Nostalgia for Napalm

Essay by bul2munCollege, Undergraduate September 2004

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Listening to right-wing radio, one cannot help but notice a palpable nostalgia for the Vietnam War. Recently, people calling in to radio programs dealing with the presidential race tend to complain about John Kerry's eventual opposition to the war, implying that the U.S. war effort was somehow a righteous cause. The idea is that the U.S. effort, no matter how ideologically vague or politically misconstrued, was essentially altruistic as it represents an attempt by the "moral" U.S. to share democracy with the rest of the world (this, of course, before the evil lefty hippies stepped in and nixed the endeavor).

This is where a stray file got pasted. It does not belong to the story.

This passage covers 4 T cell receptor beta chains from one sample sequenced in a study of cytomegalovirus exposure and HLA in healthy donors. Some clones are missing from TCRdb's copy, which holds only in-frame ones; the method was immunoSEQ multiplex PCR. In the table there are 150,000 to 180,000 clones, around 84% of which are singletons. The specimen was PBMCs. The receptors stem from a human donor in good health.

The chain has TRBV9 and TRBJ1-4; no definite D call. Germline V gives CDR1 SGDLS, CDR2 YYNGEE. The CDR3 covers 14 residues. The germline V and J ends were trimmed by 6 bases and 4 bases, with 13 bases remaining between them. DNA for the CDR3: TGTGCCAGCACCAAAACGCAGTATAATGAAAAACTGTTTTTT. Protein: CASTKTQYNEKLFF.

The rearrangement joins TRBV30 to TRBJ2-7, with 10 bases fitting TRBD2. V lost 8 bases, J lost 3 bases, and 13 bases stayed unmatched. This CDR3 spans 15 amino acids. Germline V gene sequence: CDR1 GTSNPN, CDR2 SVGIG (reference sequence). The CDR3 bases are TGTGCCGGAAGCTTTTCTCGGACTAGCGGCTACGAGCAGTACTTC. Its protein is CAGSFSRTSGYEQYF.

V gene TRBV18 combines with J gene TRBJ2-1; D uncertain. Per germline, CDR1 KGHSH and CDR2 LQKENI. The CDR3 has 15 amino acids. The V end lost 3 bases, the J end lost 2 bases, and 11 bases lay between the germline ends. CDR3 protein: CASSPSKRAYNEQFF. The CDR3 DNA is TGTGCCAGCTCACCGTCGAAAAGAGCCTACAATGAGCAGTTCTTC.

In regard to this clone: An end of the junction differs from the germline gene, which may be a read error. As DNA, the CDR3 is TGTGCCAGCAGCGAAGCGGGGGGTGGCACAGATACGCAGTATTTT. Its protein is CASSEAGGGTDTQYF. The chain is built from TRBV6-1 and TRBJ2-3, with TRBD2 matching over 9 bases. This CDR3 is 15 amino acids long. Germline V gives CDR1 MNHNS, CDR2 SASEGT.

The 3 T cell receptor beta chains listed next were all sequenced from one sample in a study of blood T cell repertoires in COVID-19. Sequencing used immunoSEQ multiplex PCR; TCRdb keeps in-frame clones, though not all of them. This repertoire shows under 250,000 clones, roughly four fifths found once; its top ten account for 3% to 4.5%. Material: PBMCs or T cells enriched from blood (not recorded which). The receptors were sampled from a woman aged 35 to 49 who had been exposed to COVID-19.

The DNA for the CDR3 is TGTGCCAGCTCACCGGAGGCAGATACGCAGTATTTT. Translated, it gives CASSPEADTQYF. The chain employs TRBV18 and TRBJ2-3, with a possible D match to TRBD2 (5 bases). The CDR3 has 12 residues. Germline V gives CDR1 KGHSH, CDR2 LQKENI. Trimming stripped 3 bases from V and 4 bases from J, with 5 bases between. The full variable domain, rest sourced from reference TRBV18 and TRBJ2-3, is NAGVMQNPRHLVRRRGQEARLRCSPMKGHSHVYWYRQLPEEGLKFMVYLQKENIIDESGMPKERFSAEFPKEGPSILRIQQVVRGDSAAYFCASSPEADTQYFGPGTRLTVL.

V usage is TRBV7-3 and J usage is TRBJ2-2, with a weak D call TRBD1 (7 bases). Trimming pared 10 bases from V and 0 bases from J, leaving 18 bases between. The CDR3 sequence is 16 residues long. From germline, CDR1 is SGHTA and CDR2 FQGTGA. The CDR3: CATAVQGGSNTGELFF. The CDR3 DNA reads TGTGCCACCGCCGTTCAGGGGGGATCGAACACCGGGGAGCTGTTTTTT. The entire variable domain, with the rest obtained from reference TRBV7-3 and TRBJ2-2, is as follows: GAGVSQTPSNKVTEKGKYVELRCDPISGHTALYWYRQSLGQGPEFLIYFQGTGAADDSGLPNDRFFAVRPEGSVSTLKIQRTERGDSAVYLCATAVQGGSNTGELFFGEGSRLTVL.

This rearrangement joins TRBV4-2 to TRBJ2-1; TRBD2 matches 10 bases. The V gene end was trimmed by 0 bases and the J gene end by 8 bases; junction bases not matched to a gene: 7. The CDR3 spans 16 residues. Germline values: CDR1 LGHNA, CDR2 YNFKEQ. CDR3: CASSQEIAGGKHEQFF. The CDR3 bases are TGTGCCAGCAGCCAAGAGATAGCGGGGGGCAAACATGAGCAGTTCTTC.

I hate to pop anyone's bucolic fantasy of American flags flying over Vietnamese rice fields, but the fact of the matter is that America's initial involvement in Vietnam had little to do with democracy. After all, the U.S., prior to sending large numbers of troops, provided almost all of the funding for the French effort to re-establish themselves as a colonial power.

In other words, the U.S. was supporting Western colonialism. The Vietnamese coalition (yes, it was a coalition by the way) opposed to France and later to the U.S. were clearly fighting against colonialism.

For this reason, I think we should stop talking about the great "democratic effort" of the U.S. in South-east Asia. When the war is viewed in terms of its original objectives, one cannot help but conclude that the U.S. had no moral right to murder people in a country half-way across the globe With this in mind, my personal opinion on Kerry and the Vietnam period is that Kerry's opposition to the war and his discarding of his metals afterwards is one of the few really good reasons to vote for him.